Now in its tenth year, the Dove “Real Beauty” campaign has released a series of digital, print and video ads touting “a world where beauty is a source of confidence, not anxiety.” The ads feature women in a variety of shapes, ages and colors, which is refreshing – the women who show up in a Dove ad probably never thought they’d be models. The ads are in stark contrast to the slew of others selling a moving target of beauty and perfection. However, the problem is that the campaign is so slick, it’s easy to forget that what you’re looking at is, in fact, still an ad trying to sell something.
The latest installment in Dove’s series of hybrid commercial/PSA videos was released this week, but unlike some of Dove’s past efforts, it’s about as subtle as a lone neon sign. Take a look:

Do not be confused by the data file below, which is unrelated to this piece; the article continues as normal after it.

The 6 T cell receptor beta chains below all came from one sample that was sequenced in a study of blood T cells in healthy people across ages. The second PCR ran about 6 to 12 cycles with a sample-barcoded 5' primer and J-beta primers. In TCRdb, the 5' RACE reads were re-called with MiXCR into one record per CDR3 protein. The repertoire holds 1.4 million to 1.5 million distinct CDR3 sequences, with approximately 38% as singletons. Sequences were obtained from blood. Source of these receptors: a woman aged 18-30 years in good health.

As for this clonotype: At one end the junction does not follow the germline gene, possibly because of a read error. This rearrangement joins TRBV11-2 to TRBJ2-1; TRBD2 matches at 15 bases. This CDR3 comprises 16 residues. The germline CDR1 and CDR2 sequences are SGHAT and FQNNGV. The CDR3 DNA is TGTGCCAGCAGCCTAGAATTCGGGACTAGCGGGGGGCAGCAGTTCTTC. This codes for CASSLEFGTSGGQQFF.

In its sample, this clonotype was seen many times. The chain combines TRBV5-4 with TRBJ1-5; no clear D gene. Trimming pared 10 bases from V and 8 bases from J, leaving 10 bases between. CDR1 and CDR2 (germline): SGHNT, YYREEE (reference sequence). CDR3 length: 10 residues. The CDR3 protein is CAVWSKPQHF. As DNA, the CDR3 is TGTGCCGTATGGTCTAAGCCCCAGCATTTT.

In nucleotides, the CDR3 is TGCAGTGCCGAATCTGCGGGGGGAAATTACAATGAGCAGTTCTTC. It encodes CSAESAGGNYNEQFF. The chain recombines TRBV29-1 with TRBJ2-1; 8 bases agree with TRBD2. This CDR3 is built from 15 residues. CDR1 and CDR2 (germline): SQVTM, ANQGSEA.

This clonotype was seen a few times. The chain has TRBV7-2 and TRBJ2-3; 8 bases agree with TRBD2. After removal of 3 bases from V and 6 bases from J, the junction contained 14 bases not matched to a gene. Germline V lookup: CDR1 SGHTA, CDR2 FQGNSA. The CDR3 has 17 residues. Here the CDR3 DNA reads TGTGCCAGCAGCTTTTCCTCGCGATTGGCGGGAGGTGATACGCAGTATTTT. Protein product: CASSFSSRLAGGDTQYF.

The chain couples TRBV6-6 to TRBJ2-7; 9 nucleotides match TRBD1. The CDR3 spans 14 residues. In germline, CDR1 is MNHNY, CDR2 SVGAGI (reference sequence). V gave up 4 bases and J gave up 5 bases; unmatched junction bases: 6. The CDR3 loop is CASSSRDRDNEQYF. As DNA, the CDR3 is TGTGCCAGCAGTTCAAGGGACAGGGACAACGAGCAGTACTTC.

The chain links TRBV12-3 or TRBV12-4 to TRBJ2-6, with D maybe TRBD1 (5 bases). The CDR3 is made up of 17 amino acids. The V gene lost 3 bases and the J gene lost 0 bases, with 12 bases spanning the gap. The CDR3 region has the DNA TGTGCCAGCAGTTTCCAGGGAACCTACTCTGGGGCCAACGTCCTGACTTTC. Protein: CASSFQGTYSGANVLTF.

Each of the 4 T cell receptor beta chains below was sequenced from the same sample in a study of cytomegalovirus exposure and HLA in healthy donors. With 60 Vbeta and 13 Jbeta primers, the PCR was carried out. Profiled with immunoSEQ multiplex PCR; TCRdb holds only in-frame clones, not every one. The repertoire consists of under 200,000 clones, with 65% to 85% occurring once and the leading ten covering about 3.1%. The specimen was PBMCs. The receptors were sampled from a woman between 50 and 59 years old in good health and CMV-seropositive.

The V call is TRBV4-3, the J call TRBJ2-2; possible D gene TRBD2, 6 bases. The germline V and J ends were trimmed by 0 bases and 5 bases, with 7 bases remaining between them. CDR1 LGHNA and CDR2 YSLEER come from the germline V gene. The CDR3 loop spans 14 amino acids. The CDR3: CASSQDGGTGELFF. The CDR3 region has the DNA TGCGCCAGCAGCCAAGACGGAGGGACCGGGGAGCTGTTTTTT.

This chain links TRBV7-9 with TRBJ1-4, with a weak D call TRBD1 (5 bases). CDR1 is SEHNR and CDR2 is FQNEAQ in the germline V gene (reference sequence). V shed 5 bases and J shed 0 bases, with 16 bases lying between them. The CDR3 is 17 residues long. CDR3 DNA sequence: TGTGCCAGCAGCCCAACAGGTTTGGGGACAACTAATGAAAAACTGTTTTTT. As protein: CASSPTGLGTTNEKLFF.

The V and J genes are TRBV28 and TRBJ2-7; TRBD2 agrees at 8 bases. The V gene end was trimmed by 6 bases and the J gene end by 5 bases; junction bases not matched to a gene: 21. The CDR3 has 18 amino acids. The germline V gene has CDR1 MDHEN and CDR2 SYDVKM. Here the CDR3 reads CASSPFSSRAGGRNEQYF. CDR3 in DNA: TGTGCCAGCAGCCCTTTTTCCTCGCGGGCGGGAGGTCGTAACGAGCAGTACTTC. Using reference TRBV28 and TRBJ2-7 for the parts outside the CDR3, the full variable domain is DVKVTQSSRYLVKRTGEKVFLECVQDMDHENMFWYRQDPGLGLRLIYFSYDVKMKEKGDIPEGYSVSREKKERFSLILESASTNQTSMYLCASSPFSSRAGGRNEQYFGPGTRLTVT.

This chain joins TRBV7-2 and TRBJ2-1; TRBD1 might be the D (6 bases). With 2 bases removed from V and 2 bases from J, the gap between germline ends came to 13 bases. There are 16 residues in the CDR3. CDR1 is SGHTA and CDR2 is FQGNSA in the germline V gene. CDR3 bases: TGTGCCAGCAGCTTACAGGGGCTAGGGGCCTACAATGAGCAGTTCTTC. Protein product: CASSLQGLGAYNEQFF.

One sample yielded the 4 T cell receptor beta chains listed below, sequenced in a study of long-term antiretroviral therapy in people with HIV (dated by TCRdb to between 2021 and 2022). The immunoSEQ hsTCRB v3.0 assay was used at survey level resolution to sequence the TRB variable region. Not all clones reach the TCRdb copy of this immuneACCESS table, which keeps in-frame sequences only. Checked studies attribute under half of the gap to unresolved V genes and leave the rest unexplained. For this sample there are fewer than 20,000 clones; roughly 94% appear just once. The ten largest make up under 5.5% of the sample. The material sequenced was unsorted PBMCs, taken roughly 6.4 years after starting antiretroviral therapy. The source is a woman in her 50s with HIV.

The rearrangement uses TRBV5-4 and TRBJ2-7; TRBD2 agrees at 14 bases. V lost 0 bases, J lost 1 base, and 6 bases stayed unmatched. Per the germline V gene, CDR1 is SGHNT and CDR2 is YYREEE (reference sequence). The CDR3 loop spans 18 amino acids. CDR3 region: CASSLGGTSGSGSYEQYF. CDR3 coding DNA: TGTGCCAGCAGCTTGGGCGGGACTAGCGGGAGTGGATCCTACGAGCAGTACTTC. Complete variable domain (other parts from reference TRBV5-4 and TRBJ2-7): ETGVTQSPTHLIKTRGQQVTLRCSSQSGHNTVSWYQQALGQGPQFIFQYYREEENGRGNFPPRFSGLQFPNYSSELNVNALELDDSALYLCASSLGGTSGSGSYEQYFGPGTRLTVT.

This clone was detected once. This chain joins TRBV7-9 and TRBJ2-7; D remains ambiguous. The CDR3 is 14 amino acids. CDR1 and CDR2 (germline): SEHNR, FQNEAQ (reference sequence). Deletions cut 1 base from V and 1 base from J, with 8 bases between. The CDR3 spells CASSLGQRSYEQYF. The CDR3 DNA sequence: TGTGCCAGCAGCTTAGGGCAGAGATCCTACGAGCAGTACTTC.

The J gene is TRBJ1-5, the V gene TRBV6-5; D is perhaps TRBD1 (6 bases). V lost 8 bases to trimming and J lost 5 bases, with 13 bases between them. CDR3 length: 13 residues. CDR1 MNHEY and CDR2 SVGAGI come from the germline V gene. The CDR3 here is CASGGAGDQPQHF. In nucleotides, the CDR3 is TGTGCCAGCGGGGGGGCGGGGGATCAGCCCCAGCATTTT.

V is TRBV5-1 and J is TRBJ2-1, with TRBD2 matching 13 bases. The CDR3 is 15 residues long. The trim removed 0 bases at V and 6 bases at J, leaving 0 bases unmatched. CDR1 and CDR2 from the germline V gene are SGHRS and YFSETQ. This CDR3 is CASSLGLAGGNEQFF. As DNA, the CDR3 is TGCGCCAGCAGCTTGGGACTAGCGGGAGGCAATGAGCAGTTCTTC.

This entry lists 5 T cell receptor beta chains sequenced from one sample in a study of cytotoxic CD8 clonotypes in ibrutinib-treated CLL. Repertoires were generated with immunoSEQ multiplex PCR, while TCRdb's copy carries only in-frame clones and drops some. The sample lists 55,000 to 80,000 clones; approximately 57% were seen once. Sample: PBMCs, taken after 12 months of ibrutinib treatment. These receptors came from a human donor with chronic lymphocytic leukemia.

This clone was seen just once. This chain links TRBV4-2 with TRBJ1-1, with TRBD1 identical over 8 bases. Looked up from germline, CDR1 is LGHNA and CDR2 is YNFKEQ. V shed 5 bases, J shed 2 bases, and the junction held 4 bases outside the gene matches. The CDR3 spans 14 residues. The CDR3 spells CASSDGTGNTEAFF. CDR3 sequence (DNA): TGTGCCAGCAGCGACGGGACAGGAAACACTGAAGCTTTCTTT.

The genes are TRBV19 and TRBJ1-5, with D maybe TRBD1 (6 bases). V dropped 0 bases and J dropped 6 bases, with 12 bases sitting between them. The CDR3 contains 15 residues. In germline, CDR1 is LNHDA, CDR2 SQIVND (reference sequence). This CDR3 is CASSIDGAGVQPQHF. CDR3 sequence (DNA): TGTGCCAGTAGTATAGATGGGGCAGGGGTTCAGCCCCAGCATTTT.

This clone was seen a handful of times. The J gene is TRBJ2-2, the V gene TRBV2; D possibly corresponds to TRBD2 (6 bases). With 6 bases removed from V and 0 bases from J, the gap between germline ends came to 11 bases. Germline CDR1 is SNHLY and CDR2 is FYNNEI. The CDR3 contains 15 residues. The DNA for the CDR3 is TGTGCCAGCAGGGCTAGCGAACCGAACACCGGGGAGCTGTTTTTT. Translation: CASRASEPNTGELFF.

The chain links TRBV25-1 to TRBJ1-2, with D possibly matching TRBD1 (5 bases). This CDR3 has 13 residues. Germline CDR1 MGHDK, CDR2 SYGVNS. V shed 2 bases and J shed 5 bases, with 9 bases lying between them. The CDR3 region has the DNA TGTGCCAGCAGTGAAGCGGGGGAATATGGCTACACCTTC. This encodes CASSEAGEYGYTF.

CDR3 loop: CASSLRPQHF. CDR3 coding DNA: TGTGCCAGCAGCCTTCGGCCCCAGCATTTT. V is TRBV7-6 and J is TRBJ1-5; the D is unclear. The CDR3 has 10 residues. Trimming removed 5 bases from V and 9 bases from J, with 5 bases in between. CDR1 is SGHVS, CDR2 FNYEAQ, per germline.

The result is that Dove now has video of women talking about how a Dove product made them feel gorgeous and changed their entire outlook. While the video makes a worthy (if tired) point that true beauty comes from the inside, that doesn’t change the fact that Unilever, Dove’s parent company, is still part of the problem in selling and exalting impossibly high standards of beauty through its other brands like Axe, Slim-Fast and Noxzema. The “Real Beauty” campaign isn’t about women being happy or feeling better. It’s about finding a market and cash flow in women who pride themselves on confidence and personal strength, and identify Dove as being empathetic to their concerns. Very sneaky, Dove.